How can we define ourselves as followers of Christ, yet not live His most basic doctrines, to love one another? Please note that He didn't say, "Love one another as long as they are kind, you agree with everything they say, and they are easy to get along with."

Regardless of your religious beliefs, there is more that we can do. First of all, accept that everyone has the right to an opinion, even if you don't agree with it. Even if it goes against every moral and fiber of your being they have the right to an opinion. They even have the right to voice their opinion, and you do it! However, neither of you have the right to force or enforce your opinion on others. Neither of you have the right to cast stones (even mentally) at a person just because they don't share your view, your lifestyle, your standards, or your ideals.

A few years ago I adopted a simple idea that has really changed how I view others..

Judge Less. Help More.

What if we all adopted this standard? What would the world be like? I'll be honest, the world will probably never know, but I'll let you in on a secret. You can. You can try a little harder to be a little better, and your world can change. Those around you will see it, and you can help them change their world too.

I am not perfect. I am sincerely hoping that this post doest come off as self righteous, because I know that I am far from being perfect. However, I am striving. Striving to give others the benefit of the doubt, to love them as human beings even if I don't like them as a human being, and to serve those I don't understand.

I'm going to keep trying, and I'm sure there are millions worldwide doing the same. Join us.
Change your world.

Tender Mercy Tuesdays: Reminders in the Chaos

Sidenote: This post is way late and I'm sorry. I wrote it and then didn't have the final thoughts that  wanted to have present. Pinky swear that this coming Tuesday will be on time. (:

This past week has been crazy, full, and all around busy. However, though it all I've felt very little stress and discouragement, which is an incredible blessing because those are usually my greatest downfalls. Instead I felt a great ability to discern what things were most important and rely on the spirit and those around me to do those things which were most important and fruitful in my responsibilities.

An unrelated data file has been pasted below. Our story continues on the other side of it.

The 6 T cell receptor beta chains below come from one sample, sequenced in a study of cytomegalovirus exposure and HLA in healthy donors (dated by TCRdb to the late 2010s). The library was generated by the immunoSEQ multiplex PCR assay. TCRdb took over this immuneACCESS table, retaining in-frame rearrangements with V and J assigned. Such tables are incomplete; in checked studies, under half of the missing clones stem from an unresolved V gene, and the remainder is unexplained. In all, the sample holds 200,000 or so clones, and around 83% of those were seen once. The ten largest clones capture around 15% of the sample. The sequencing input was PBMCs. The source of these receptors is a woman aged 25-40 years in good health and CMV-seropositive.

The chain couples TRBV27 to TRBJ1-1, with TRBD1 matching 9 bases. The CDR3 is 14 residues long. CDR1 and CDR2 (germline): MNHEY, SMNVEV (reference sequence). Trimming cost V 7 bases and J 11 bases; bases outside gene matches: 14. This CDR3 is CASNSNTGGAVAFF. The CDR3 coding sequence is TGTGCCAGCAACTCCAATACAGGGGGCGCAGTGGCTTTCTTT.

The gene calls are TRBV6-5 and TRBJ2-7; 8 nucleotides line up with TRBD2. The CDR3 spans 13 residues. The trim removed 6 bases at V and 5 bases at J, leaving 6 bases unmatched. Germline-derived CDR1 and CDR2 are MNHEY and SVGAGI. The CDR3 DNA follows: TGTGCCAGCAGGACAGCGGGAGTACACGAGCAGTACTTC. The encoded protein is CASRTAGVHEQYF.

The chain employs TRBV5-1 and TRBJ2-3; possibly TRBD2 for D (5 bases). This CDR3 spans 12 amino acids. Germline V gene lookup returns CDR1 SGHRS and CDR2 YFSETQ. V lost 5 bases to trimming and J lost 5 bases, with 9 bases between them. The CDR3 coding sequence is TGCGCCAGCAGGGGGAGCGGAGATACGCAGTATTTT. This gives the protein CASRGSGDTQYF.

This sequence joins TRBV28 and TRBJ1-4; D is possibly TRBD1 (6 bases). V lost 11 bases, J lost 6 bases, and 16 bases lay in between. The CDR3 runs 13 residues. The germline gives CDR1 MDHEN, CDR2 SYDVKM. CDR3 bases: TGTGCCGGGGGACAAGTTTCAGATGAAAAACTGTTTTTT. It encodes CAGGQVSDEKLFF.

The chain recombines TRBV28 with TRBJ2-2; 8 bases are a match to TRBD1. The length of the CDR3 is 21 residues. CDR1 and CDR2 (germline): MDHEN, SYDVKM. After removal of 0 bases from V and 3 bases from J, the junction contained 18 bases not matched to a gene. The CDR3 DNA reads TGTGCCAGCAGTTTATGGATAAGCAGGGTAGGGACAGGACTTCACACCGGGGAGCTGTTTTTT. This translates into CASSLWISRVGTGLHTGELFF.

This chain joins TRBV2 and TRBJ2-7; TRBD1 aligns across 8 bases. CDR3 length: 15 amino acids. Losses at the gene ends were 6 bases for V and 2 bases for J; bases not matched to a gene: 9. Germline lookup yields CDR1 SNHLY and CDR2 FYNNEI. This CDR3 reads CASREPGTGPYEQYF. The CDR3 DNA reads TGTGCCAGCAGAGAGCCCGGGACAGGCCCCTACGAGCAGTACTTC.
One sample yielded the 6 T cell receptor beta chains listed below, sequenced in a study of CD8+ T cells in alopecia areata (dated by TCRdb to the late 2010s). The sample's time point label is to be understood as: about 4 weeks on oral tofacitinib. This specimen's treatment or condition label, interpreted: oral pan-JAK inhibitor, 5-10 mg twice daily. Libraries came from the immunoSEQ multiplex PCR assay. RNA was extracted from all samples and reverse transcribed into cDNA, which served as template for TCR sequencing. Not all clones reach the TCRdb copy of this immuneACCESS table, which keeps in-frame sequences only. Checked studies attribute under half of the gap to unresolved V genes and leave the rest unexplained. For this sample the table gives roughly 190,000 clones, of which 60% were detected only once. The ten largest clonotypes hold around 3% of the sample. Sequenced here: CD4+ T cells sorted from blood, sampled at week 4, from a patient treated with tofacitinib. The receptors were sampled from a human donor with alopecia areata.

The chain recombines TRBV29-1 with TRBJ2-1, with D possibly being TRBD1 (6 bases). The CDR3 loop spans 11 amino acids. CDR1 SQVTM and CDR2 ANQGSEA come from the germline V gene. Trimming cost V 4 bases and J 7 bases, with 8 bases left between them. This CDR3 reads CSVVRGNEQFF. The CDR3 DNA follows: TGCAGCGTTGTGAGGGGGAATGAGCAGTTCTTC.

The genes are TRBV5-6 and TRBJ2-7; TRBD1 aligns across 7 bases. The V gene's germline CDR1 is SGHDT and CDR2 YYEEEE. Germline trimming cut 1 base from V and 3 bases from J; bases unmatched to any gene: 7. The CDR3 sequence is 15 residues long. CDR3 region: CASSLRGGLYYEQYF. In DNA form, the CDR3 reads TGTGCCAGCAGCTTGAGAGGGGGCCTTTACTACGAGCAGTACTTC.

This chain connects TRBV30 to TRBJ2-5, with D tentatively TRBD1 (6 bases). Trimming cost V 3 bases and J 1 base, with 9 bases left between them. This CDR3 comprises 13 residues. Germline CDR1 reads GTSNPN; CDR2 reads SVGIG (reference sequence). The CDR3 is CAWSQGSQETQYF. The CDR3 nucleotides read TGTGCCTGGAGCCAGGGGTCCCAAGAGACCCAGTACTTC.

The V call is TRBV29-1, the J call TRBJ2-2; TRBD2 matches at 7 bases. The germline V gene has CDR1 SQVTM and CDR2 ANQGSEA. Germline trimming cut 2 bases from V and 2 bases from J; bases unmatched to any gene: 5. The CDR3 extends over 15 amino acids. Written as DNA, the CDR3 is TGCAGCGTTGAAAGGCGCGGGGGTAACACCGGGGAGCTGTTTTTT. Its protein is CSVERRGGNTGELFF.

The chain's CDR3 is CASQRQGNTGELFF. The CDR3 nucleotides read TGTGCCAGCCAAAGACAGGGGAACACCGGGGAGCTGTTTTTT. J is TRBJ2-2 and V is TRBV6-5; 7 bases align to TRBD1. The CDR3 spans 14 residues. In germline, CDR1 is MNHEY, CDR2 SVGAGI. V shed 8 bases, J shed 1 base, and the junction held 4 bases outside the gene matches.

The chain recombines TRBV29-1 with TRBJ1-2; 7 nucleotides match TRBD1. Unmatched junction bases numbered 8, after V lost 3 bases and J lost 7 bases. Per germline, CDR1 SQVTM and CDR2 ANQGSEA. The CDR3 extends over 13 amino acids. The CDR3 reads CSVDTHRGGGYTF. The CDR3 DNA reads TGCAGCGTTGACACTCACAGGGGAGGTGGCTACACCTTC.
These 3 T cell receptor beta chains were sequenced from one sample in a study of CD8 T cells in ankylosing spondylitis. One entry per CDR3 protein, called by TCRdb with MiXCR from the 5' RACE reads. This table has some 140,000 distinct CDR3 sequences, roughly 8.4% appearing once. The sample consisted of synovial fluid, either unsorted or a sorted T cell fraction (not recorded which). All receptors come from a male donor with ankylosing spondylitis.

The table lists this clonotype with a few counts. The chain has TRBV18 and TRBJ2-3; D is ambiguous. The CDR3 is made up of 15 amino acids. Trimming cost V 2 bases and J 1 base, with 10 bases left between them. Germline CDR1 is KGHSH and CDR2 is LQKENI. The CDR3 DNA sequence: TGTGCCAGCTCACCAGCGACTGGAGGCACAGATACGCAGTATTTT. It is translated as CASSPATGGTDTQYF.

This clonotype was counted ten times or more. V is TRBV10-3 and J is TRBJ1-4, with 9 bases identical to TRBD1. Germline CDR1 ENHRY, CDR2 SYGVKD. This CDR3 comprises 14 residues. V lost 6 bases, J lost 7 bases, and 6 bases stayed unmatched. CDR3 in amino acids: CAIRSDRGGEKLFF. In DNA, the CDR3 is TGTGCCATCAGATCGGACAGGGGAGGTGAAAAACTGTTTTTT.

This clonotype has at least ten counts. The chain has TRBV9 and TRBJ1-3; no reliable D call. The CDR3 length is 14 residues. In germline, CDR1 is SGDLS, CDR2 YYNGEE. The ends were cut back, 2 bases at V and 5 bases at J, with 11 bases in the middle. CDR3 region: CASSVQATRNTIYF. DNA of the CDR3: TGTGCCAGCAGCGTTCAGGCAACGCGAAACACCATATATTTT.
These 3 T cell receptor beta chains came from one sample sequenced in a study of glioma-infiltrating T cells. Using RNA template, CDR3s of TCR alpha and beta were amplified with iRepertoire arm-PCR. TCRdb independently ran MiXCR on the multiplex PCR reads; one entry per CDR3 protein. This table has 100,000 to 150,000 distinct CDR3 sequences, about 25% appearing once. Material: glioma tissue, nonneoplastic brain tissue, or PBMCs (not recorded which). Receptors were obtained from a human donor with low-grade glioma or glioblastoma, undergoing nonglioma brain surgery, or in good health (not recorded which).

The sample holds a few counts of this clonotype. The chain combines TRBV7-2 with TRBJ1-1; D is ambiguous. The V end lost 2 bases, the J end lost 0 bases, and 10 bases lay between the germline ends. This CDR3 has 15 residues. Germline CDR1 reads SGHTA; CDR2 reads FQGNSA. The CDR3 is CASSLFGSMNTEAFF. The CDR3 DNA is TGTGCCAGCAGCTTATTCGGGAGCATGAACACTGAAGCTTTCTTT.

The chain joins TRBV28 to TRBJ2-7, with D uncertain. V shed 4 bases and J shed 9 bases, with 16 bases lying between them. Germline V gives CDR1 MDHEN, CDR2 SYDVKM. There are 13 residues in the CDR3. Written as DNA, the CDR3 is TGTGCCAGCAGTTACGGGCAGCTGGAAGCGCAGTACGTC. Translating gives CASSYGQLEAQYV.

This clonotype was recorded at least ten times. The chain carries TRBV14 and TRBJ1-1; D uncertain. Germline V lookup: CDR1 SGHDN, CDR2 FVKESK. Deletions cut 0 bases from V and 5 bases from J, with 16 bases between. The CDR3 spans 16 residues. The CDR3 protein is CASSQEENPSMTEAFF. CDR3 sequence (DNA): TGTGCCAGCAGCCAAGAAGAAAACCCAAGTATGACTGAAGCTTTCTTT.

Interestingly enough, by making my church callings and commitments a priority and working other things and assignments around them, I was able to get all the things done that I needed to. I am confident that this is not a coincidence. The increase in spirit kept me going throughout the whole week and kept all the things I had going on in perspective.

This week I also had the opportunity to help a few friends as they faced various stresses and trials. Each time I talked to them I felt prompted in the things that I should say and do to most help them in their circumstances. This is great evidence to me that Heavenly Father loves them as individuals and that He is aware of their trials and the things in their heart. This in turn was a tender mercy to me as it reminded me of the love that Heavenly Father has for me and the opportunity that we have to be of service and aid to others.

In conclusion I'd like to share something that I wrote in my Book of Mormon Notebook as I was pondering today during scripture learning…

"Don't place a limit on the amount of love that God has for you or a limit on the love He shows for you. The scriptures say that every good thing comes from God. Therefore, we can assume that as every good thing in our life comes from God it is evident of the eternal love He has for us. Don't overlook the littlest things, thinking them to be coincidence or of no consequence. He is 'in the details of our lives.'"

Wednesday, February 5, 2014

Tender Mercy Tuesday

Sometimes I am so amazed by all the tender mercies that the Lord provides to each of us. Often we don't even recognize them, or we may not recognize them for some time after they happen. Recently, I've been trying to stay more aware of the tender mercies that surround me. (If you don't know what a tender mercy is watch the video posted on this blogpost). I think a great way for all of us to stay aware of our tender mercies is hearing the tender mercies of others or sharing our own with others, so I thought I'd share a few of my own tender mercies from this past week.